When I think of dating, I think of horror stories I’ve either read about or heard from friends of either horrible Tinder dates, cringey conversations on OkCupid, and ridiculous and egotistical bios and profiles. I’ve dipped my toes in online dating a couple of times, but every time I do I ultimately delete the dating apps from my phone or deactivate my accounts on online dating sites, especially after being swarmed by some weird-ass messages only a few minutes in. Ah, the gloriousness that is modern online dating.
Growing up, I gathered an idea of what the dating environment, and being in relationships, could be like from the many TV shows and films I watched and grew fond of as a teenager. I never would have fathomed that the dating universe I would inherit would be what it is today. It’s become a fast-paced environment with the integration of quickly swiping left if you don’t like someone and right if you do solely based on the profile the person creates of themselves, or at least the self that they want to portray to others in order to attract people. Now, I’m aware that the experience is different for everyone, especially on platforms that are formatted differently than the swipe left or right format, but the dating realm has become a sort of bland shark tank for me, and it’s honestly really weird. Normally I’m pretty open to starting conversations on social media platforms like Twitter, Facebook, etc. since the initial purpose of these platforms aren’t to help create a romantic relationship, but I was hesitant to send the first message on online dating platforms.
I had unrealistically high expectations that I would find the “perfect” person through a dating website that I would click with instantly, which put excessive pressure on myself to not only send the first message, but a first message that would make that other person like me right away and cause them to want to continue the conversation. Ridiculous, I know. I now realize that I put so much unnecessary labor into creating an ideal image of myself on online dating platforms when I really shouldn’t have given a single fuck about what cis men thought of me. I wanted to find someone so badly that I didn’t realize until I reflected back on that time that I wouldn’t have been able to if I continued to portray an image of myself that wasn’t truly me. Parts of me, both good and bad, have changed along with the modern online dating environment.
The way that online dating has morphed myself and other millennials, specifically in regards to interacting with others, has surprised me immensely. Writer Caroline Beaton claims in “How Possibility is Paralyzing Millennial Romance” that “by producing a surplus of options, online dating has ironically yielded romantic standstills,” and this seems to be absolutely true in my eyes. My mindset going into dating has changed partially because of the infinite amount options made available. Although it’s sometimes still surreal that online dating platforms have the capability to allow millions of people to connect from all over the world where one wouldn’t normally be able to in real life, there’s no doubt that with the increase of options comes the increase of pressure to fit into the physical and personality ideals that recent online dating and mainstream media encourages as a whole. I really don’t engage with online dating platforms as much as I used to, but when I was neck deep in it, I felt like I couldn’t compete a lot of the time, especially since these platforms are heavily focused on the physical and on first impressions being the ultimate deciding factor in whether people want to meet someone IRL or not. That, or I felt like I only attracted some odd folks. Around the same time that I decided to move past being so dependent on these platforms, I also learned how to better value myself and my time with others.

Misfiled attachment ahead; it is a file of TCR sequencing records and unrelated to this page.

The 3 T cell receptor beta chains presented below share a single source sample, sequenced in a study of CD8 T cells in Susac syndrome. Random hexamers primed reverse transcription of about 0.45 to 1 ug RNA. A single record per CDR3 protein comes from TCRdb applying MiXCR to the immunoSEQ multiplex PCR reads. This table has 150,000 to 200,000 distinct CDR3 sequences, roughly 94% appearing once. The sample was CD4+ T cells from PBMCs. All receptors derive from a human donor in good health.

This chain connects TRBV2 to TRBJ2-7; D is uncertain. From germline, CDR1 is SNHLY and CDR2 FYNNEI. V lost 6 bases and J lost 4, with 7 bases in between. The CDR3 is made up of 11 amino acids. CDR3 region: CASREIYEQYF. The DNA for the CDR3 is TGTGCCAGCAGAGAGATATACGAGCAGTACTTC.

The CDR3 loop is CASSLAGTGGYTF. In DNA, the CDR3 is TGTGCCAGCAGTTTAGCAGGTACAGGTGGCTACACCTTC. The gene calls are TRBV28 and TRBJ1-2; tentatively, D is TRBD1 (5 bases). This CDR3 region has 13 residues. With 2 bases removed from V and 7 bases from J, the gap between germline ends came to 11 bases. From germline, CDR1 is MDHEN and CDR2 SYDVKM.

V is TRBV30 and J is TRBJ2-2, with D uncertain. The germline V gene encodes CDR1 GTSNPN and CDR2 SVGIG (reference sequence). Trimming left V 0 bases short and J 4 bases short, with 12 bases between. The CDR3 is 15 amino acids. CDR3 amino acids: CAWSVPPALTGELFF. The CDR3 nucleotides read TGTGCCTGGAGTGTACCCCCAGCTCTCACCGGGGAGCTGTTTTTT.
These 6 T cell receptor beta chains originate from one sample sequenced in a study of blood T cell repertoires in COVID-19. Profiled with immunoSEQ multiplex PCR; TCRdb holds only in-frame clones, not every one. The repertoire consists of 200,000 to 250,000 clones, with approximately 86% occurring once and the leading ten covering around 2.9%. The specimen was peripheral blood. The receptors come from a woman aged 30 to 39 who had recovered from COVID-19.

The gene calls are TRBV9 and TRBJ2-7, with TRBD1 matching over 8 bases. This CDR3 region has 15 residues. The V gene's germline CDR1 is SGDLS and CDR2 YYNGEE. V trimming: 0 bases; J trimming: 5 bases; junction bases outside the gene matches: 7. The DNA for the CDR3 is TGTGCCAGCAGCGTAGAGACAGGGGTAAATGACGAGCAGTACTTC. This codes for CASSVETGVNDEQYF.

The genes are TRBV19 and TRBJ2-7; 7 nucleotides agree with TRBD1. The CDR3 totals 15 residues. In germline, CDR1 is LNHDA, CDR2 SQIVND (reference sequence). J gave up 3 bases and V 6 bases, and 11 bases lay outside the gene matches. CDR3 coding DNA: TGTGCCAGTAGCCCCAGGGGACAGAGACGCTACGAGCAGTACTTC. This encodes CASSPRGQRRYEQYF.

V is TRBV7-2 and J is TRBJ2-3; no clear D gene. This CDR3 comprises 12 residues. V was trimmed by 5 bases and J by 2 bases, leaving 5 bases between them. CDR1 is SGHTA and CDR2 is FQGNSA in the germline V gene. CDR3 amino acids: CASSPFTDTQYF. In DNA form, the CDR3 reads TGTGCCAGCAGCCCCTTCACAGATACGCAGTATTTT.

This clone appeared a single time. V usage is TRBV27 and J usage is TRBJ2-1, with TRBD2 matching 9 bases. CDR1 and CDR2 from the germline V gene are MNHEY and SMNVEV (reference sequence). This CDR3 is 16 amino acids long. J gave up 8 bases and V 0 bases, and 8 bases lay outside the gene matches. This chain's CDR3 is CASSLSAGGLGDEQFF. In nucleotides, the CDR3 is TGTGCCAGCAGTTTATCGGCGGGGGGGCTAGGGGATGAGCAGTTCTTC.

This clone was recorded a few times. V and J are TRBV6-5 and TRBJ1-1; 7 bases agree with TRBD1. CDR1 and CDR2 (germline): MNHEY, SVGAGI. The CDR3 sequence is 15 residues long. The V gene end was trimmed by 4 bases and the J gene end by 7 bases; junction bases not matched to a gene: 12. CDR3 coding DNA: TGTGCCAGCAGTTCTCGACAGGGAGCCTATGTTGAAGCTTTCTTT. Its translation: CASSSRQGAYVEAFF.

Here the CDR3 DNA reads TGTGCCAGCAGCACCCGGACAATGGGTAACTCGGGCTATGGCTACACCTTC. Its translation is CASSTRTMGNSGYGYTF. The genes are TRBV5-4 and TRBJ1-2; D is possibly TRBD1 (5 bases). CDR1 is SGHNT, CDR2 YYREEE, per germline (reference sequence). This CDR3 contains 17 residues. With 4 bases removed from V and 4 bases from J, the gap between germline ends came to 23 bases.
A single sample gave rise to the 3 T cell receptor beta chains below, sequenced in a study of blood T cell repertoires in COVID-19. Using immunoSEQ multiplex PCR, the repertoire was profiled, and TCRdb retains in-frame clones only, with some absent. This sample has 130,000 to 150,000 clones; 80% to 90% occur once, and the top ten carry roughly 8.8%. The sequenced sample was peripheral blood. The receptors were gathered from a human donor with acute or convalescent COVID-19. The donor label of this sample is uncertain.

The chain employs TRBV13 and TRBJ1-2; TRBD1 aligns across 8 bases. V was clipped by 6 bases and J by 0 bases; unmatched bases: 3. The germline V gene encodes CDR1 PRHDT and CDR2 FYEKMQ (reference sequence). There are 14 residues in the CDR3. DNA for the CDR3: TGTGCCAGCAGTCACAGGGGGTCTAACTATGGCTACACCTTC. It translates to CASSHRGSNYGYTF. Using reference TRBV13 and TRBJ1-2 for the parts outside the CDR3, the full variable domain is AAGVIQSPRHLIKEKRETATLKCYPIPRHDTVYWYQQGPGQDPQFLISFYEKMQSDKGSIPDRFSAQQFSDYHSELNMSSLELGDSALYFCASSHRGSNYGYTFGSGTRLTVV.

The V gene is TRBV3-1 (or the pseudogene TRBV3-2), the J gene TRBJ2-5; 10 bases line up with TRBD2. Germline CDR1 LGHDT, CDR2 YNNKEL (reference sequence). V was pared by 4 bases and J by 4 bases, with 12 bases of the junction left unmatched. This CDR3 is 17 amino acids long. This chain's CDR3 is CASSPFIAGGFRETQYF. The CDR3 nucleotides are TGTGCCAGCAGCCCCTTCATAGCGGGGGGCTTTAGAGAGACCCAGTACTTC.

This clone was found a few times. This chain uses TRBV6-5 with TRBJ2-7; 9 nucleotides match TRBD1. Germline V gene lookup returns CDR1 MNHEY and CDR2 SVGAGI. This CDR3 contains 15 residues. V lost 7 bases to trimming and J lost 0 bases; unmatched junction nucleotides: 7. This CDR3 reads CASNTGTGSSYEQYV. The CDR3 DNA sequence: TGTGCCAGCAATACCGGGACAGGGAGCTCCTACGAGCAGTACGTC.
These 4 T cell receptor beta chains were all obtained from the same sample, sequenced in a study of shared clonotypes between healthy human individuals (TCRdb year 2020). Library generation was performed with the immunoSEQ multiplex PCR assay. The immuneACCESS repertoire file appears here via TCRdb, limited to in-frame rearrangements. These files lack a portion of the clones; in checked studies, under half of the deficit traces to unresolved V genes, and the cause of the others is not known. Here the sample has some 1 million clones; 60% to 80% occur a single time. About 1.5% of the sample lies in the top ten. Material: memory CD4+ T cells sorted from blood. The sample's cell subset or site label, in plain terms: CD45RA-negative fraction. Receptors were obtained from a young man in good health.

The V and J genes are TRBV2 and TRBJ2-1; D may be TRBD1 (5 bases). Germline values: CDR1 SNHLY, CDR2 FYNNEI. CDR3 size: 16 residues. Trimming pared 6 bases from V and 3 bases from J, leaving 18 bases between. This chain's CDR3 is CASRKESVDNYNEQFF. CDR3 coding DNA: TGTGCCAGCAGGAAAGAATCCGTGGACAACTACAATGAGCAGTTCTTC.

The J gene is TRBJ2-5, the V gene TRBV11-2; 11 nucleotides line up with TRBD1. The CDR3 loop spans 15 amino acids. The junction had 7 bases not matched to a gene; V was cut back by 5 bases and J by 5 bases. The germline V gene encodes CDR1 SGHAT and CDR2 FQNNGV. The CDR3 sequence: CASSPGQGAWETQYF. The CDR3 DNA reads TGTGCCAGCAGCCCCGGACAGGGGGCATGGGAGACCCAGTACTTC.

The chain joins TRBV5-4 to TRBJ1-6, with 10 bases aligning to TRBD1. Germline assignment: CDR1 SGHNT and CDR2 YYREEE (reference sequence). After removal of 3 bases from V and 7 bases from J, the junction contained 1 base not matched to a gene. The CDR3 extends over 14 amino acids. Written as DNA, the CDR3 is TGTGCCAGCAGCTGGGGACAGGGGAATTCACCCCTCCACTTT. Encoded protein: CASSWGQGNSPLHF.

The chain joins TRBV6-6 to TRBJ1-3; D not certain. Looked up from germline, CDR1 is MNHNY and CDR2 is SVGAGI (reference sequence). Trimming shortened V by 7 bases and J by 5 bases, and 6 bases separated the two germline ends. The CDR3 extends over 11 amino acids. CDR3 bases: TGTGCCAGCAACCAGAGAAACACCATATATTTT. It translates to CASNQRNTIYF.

Ever since I chose to significantly lessen my time in the online dating universe, I’ve made it my goal to try and socialize more to not only try to get to know people from the ground up but to also train myself to keep up with the friendships I have. While doing this, I’ve come to realize that I’ve been putting more value in everyday human experiences and interactions, especially in regards to dating and it’s so ironic to me because of how little I socialized before, hence the prior dependency on online dating platforms. I now place significance and importance on intimate moments like meeting up with someone for coffee, going to see a new museum exhibit, or even just catching up after a run-in with someone at Target (a common trend for me). For me to want to cherish and not take advantage of human moments in a time where online dating has become the new norm to many has been so crucial for me and has become a clear sign of retraction from that portion of the internet that I used to be on so frequently. Going from a place within myself where I fed off of most any decent interaction I had with men online (if any) to someone who became confident enough to thrive and to find the pureness in human interactions away from any screen is something that has value a thousand times over the perfect online dating profile.